Edits on my upcoming novel from Bold Strokes Books, BETTING ON LOVE, have been in the works. And, I went to Toronto over Thanksgiving to visit my brother. I also met a fan, the lovely Irene. :)

But now I am home, and I promise I’m getting cracking on the last bit of THE LONDON GAME, the next in the Le Chat Rouge series. I’m hoping to have it out by Christmas, if not earlier.

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Come visit us at Queerromancemonth.com!

Cathy Pegau and I are posting at Queerromancemonth.com today! Come visit!

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Guest Post & Giveaway from Frédérique Molay, author of CROSSING THE LINE, the new Sirsky novel

Crossing the Line cover

For the giveaway, skip to the widget below. Enter to win a paperback copy of CROSSING THE LINE (US residents only) or an ebook copy (international). And don’t miss Ms. Molay’s guest post, and my review of the book, the latest translated in the Nico Sirsky novels, known as the Paris Homicide Series, from Le French Book.

About CROSSING THE LINE

It’s Christmas in Paris and Chief of Police Nico Sirsky has an uneasy feeling that something is very wrong with the case he’s investigating. He and his team of crack homicide detectives follow the clues from an apparent suicide, to an apparent accident, to an all-out murder as an intricate machination starts breaking down. Just how far can despair push a man? How clear is the line between good and evil?

The Funny Thing About Mysteries
Frédérique Molay

Crossing The Line-Frederique MolayAward-winning novelist Frédérique Molay brings us another mystery in her Paris Homicide series—Crossing the Line, which hits bookstores on September 23. Chief of Police Nico Sirsky returns to work after recovering from a gunshot wound. He’s in love and raring to go. His first day back has him overseeing a jewel heist sting and taking on an odd investigation. Just how far can despair push a man? How clear is the line between good and evil? Here she talks about the mystery genre.

The funny think about mysteries is that although some misguided souls still sometimes consider the genre to be marginal as far as “literature” goes, mystery novels very actively feed all the other art forms from movies, television, graphic novels and plays to painting and so much more. They touch us in many way, have a long history and a bright future.

Traditionally, the genre’s paternity is attributed to Edgar Allan Poe, with his short stories written in 1841, Murders in the Rue Morgue. Some people, particularly the French, like to remind readers that Honoré de Balzac wrote Murky Business the same year. Bets are still open on Balzac vs. Poe, and academics still quarrel over it. What counts though is that the genre has been booming since the nineteenth century and today, authors around the world are inventing their own heroes based on their country’s history, social realities, culture and own literary genius.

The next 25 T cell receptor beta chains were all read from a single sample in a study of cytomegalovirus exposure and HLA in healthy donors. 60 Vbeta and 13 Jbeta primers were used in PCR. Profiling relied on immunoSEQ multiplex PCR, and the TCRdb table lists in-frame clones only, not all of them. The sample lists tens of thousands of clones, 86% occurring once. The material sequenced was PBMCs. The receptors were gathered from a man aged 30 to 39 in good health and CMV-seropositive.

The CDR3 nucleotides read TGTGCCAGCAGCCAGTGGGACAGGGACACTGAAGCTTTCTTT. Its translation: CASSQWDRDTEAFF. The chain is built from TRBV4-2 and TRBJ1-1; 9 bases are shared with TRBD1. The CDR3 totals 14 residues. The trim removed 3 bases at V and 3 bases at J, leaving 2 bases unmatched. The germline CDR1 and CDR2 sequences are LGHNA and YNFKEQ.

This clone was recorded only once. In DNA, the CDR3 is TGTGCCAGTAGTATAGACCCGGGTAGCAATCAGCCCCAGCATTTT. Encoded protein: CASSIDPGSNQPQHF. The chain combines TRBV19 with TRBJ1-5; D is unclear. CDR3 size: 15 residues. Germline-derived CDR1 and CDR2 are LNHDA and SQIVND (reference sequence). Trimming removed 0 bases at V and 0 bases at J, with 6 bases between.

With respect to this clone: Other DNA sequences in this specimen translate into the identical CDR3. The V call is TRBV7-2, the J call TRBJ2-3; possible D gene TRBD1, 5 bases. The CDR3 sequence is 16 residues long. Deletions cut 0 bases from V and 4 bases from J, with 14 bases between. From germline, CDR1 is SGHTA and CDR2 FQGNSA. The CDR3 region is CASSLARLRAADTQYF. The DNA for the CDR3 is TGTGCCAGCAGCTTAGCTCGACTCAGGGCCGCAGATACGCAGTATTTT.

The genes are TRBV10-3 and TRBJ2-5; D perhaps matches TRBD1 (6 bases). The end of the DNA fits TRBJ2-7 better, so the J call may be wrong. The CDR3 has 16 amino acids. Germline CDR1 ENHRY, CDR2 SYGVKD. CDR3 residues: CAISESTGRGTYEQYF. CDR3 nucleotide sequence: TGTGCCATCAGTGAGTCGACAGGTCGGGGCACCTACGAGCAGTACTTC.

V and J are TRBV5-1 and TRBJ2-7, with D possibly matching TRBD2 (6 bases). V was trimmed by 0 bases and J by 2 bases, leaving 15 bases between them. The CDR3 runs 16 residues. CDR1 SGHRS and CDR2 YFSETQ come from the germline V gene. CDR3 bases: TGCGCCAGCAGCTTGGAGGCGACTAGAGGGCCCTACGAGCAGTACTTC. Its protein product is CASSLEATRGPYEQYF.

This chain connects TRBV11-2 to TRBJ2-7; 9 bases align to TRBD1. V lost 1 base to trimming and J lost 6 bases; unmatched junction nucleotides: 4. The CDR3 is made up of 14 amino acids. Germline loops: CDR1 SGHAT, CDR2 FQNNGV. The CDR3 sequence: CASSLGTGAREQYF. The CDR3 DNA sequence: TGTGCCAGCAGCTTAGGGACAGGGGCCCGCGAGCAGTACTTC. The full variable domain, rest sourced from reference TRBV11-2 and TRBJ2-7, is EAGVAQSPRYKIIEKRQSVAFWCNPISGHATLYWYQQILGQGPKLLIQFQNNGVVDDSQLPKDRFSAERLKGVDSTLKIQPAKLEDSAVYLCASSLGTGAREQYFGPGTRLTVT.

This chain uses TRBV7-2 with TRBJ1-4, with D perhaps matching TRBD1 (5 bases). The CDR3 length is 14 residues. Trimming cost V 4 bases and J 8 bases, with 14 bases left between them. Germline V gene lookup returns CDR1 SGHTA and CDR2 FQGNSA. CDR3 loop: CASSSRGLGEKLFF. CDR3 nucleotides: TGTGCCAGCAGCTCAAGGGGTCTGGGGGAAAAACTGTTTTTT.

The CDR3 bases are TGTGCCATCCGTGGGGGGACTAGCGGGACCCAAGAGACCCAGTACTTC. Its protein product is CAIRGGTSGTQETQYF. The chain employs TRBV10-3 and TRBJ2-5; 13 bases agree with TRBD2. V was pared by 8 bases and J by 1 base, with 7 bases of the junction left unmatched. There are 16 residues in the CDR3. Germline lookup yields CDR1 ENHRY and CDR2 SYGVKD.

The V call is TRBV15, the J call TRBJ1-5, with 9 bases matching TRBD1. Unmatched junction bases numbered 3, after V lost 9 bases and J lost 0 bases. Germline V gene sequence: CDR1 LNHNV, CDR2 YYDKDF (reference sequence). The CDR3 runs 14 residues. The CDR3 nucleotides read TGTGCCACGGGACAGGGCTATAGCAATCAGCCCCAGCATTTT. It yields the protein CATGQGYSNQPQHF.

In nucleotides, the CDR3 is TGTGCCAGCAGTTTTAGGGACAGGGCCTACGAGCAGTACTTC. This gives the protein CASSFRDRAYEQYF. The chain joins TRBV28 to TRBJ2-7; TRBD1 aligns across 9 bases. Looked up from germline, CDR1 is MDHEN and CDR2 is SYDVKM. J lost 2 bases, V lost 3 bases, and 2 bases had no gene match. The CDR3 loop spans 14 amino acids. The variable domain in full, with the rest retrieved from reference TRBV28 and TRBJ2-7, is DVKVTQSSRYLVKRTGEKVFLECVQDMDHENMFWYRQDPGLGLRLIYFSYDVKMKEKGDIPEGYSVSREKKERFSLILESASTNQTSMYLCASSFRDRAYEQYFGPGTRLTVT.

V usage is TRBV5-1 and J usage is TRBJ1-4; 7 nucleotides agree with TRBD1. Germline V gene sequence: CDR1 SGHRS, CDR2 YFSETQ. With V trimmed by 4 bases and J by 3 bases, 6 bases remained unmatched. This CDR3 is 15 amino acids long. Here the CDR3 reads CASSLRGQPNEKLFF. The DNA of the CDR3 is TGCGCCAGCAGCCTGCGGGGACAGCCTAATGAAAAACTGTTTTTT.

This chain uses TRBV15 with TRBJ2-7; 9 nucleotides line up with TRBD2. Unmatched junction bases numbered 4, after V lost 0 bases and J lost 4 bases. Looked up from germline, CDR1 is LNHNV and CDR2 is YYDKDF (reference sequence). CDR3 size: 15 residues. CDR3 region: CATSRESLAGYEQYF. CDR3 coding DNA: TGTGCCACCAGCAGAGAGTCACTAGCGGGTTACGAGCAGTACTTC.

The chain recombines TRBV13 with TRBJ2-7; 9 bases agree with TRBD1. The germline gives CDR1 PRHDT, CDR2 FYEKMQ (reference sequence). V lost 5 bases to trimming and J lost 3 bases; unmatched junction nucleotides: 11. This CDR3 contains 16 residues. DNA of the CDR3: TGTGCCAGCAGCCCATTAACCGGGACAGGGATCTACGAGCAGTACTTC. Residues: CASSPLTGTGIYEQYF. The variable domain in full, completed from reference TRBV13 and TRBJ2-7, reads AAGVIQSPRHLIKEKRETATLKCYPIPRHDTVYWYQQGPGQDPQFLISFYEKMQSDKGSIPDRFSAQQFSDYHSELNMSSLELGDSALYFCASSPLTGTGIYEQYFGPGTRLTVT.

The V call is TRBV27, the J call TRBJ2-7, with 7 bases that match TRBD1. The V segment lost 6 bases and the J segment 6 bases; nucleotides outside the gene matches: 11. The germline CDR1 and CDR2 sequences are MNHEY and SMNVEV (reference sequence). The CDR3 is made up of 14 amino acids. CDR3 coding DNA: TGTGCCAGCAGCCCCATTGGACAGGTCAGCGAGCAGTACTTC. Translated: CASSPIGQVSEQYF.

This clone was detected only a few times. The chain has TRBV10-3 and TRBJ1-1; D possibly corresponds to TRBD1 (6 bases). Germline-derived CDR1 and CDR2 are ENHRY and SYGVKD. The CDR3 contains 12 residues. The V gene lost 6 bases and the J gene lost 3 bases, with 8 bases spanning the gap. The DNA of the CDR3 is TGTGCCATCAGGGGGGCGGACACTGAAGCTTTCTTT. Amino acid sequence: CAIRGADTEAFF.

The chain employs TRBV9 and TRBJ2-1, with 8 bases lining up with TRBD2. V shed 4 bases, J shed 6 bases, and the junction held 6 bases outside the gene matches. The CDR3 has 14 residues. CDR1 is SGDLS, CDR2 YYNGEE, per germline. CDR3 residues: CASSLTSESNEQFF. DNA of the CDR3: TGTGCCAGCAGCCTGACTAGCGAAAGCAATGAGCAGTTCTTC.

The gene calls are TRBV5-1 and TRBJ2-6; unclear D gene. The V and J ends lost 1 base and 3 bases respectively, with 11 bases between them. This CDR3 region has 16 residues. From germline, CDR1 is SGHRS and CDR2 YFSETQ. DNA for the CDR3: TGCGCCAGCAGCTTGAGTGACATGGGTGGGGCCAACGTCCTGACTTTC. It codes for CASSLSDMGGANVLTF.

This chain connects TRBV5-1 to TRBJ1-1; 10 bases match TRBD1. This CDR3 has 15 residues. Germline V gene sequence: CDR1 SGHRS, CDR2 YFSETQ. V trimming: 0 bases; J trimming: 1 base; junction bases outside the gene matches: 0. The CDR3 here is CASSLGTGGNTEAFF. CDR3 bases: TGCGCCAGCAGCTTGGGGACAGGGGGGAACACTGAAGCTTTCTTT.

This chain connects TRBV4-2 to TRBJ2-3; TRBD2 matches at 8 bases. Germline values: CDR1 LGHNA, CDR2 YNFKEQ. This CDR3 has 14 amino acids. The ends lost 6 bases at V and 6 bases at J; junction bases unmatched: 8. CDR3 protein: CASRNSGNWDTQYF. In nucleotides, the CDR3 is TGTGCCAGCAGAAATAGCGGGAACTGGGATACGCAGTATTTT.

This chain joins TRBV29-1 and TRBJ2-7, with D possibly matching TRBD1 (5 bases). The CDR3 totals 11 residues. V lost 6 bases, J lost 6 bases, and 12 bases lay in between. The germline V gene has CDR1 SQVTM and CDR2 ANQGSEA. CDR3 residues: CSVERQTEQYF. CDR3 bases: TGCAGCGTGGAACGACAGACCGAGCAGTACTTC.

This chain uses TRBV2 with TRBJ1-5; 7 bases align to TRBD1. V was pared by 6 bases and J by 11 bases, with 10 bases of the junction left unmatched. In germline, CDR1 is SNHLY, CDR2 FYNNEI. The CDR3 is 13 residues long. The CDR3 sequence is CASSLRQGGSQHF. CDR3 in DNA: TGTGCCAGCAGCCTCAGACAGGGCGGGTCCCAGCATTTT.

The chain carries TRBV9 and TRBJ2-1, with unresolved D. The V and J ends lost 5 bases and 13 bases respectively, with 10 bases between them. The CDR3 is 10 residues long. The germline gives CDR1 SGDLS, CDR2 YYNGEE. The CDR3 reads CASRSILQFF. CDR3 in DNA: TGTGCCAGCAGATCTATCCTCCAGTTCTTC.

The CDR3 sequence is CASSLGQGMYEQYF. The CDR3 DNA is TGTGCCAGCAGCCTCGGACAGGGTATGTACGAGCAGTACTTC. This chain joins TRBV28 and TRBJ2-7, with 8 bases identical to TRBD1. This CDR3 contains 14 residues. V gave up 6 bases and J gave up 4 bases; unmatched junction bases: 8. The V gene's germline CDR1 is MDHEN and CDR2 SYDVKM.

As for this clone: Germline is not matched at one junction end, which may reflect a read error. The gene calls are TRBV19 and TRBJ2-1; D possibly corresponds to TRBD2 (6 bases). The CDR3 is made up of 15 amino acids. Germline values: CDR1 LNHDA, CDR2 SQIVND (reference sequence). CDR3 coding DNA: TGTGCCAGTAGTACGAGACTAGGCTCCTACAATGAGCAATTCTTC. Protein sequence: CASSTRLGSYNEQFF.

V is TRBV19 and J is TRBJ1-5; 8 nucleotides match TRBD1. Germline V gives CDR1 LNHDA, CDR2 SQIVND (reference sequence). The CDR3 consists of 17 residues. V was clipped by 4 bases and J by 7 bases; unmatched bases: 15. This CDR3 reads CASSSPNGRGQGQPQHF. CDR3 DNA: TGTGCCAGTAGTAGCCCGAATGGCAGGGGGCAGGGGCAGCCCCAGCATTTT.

Like the genre, heroes in detective fiction have evolved as well, mostly because the world around them has changed. There are more heroines. Macho, die-hard heroes are a thing of the past. Femmes fatales and docile wives are also long gone, and female characters are independent and determined.

Of course, crime novels have changed because crime too has changed. The transformation of heroes is on par with that of the villains. A new kind of criminal has arisen—they are as unpredictable and hard to grasp as the world they reflect. These psycho-killers choose their victims randomly, following their urges. Add to that the wide-spread growth of organized crime to the most unsuspecting places and benefiting from considerable protection and immunity, and there is a lot of inspiration. I could go on. Clearly, the mystery genre has a bright future ahead of it.

My Review

To take a line from Frédérique Molay’s post above, a new kind of criminal has arisen, unpredictable and hard to grasp. The villain in her first book fit this description, as does the one in this novel. But I don’t want to say too much about the villain, in fear of giving something away, so I will leave them be, and talk more about the book itself.

It begins with an anatomy lab and a class of dental students, learning how to do surgery upon cadavers (just the heads). Grotesque, but intriguing, becoming more so when a student finds a head with a very poorly done filling, and brings it to the attention of the prof and the anatomy lab. A closer examination reveals a piece of plastic embedded in the tooth; it reads ‘I was murdered.’ Now, if that doesn’t get your attention, I don’t know what would. ;)